Bill targets overseas libel suits


A bill introduced in the U.S. Congress would penalize plaintiffs who use looser libel laws overseas to bring frivolous lawsuits.

The bill, introduced in recent weeks in the House of Representatives by Rep. Pete King (R-N.Y.) and in the Senate by Sen. Joseph Lieberman (I-Conn.), is based on Rachel’s Law, enacted May 1 in New York State.

That law arose from a suit brought in Britain by Saudi businessman Khalid bin Mahfouz against Rachel Ehrenfeld, the U.S.-based author of “Funding Evil: How Terrorism is Financed and How to Stop It.”

British libel laws tend to favor the plaintiffs, and Ehrenfeld refused to defend herself in the case, saying Mahfouz had “forum shopped” the British courts to obtain a favorable verdict. Mahfouz said he chose Britain because it’s where he does business.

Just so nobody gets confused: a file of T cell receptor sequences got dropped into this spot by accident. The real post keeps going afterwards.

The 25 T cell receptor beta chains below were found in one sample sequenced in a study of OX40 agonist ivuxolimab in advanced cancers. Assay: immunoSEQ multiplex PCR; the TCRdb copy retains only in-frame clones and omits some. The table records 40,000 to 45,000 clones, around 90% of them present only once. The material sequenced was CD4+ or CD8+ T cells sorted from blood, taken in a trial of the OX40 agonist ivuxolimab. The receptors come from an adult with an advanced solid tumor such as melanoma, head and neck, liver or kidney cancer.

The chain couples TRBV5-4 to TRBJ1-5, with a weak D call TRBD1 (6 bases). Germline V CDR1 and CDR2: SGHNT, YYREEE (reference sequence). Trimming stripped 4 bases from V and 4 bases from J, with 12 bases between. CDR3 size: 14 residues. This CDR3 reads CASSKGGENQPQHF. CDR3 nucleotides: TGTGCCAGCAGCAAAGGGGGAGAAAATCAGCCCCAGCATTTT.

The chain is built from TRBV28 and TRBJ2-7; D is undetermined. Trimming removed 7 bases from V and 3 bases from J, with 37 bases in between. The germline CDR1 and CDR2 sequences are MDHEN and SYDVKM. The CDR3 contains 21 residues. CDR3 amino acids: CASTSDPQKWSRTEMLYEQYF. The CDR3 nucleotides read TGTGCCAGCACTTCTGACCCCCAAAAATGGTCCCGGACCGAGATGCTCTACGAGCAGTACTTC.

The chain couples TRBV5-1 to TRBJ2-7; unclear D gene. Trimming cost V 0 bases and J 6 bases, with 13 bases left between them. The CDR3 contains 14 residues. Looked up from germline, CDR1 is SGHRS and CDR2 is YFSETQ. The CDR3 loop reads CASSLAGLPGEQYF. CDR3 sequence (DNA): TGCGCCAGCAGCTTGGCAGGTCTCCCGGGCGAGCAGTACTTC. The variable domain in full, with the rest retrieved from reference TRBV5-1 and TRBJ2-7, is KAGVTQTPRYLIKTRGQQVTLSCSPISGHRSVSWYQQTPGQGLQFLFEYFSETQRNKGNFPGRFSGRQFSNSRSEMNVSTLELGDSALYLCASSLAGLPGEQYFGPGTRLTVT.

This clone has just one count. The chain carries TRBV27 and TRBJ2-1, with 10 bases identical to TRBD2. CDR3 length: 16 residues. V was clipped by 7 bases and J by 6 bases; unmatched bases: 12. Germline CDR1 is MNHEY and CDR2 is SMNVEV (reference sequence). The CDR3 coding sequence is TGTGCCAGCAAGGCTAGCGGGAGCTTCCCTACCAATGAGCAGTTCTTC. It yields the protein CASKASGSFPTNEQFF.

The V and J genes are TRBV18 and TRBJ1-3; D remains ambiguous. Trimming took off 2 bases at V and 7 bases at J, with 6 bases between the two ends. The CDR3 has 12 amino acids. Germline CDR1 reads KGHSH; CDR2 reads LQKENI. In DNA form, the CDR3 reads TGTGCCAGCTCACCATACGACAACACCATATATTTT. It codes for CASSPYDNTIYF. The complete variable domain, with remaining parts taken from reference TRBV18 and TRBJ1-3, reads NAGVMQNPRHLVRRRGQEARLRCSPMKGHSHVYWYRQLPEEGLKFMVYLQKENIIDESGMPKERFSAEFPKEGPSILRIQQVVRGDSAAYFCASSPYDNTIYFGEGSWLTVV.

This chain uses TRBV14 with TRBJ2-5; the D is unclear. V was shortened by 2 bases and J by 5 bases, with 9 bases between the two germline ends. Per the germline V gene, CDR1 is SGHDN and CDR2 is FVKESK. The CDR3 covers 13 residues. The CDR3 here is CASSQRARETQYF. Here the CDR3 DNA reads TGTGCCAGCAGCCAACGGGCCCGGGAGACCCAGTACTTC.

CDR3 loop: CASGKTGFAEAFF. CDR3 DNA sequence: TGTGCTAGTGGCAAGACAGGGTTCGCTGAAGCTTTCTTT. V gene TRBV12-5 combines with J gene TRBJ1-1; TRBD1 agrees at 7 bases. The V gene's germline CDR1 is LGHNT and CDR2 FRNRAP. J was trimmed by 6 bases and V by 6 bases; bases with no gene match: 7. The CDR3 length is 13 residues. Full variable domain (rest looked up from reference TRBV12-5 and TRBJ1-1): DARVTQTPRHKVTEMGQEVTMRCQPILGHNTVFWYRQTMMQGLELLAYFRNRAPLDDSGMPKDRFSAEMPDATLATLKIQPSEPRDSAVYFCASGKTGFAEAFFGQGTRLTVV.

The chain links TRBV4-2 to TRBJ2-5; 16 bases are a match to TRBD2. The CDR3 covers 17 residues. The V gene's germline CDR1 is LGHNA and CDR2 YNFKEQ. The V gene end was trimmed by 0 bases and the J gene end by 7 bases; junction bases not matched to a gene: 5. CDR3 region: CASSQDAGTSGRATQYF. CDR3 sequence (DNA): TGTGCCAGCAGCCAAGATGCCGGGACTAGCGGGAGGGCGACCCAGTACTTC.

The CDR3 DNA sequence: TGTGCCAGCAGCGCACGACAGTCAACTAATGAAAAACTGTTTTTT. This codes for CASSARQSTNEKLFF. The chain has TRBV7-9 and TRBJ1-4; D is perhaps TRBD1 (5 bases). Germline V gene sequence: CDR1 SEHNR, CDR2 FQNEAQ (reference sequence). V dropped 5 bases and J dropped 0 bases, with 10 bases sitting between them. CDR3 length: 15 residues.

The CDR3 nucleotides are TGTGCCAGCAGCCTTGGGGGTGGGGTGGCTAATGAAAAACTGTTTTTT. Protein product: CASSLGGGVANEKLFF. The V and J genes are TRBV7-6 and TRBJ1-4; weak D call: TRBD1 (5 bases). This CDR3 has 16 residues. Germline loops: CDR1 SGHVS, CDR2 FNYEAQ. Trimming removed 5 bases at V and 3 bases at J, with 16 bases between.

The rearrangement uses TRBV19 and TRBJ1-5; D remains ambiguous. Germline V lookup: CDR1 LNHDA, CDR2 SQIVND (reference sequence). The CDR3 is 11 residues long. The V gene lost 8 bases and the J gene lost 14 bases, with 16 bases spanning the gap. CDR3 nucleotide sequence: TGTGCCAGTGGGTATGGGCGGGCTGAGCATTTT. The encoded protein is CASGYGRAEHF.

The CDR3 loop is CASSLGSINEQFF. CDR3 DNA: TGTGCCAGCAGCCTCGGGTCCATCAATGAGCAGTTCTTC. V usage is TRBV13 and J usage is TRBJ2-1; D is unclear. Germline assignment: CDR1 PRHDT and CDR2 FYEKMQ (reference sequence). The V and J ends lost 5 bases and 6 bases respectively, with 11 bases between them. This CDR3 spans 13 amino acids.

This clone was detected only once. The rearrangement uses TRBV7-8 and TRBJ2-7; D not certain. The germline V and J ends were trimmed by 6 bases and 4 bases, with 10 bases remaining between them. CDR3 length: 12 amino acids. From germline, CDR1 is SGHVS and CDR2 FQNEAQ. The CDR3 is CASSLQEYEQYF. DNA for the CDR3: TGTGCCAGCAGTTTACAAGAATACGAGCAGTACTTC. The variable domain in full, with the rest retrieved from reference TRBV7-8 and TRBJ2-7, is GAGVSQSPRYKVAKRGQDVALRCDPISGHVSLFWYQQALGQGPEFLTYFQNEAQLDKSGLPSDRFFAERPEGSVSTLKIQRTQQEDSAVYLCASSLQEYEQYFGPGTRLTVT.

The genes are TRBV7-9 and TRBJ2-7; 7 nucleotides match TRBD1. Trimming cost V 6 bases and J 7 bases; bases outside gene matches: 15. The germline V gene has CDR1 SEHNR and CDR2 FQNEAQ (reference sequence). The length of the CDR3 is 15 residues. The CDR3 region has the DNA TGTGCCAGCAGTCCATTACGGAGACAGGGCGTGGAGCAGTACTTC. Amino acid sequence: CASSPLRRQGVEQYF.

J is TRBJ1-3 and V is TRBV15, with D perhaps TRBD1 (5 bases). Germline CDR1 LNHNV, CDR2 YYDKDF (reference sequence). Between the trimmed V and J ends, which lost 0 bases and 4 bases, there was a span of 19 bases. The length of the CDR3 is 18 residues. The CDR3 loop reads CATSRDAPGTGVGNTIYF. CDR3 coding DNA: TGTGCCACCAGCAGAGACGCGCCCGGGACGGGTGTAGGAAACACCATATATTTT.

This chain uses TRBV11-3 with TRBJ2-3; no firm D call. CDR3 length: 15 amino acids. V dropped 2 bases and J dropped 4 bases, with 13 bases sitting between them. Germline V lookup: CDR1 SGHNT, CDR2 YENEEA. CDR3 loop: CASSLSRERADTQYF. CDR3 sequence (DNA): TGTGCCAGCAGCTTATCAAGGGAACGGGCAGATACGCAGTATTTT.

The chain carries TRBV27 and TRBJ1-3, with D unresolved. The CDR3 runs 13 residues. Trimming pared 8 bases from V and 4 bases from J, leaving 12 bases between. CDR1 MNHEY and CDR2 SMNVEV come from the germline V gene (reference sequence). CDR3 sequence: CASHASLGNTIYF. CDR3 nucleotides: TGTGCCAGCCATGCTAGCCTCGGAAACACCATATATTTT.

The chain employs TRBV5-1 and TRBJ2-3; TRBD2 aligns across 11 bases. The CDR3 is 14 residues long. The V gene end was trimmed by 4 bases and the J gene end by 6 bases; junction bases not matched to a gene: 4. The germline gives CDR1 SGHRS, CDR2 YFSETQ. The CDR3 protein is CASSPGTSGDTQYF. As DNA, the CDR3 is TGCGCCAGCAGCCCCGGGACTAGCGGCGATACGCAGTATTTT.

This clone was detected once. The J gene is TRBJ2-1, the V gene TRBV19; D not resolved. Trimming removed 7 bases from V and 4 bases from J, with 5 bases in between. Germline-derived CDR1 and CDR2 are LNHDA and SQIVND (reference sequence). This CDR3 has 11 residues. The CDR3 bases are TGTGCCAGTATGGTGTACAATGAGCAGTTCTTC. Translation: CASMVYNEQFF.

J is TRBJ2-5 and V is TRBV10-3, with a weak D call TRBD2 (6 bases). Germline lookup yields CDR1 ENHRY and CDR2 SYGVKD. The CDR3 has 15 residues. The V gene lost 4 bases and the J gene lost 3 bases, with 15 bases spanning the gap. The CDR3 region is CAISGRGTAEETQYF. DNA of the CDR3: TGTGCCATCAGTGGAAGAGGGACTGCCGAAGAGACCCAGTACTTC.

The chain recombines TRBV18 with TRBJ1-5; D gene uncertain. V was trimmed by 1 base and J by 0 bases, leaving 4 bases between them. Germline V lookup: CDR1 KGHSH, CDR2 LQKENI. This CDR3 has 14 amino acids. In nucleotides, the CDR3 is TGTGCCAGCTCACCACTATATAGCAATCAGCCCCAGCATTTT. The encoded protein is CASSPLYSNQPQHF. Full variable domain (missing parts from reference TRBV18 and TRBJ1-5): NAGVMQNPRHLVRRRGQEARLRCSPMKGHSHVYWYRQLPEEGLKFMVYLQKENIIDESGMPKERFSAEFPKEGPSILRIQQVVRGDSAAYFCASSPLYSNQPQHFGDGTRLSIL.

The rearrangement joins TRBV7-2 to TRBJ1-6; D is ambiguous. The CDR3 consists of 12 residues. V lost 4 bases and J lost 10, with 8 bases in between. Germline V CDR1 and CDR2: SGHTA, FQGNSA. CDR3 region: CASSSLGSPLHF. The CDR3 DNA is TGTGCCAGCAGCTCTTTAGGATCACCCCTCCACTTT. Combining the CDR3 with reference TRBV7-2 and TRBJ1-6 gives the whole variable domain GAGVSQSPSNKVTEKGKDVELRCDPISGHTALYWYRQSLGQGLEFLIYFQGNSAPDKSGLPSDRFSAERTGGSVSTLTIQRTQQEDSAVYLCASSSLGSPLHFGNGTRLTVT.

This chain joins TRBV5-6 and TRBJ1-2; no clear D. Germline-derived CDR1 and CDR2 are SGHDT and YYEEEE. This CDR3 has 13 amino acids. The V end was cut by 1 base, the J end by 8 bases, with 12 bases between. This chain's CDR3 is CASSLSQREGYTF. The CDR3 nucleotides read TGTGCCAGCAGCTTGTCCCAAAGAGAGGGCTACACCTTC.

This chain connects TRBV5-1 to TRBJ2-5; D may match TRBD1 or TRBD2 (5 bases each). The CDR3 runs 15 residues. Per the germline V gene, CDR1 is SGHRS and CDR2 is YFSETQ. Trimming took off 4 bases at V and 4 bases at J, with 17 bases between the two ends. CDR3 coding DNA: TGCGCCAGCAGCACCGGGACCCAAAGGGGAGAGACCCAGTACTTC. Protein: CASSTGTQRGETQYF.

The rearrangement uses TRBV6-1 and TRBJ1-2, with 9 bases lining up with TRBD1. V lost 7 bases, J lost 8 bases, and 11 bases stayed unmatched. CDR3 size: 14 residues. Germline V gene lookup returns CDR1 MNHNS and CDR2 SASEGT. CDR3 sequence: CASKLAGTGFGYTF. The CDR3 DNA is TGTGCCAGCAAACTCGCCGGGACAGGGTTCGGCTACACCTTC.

The Free Speech Protection Act, said a joint statement from Lieberman and King, “provides protections that will deter foreigners, generally from Arab nations, from suing Americans.”

Under its provisions, the sued American can countersue in the United States, and may claim up to three times the award a libel plaintiff has won overseas plus legal fees.

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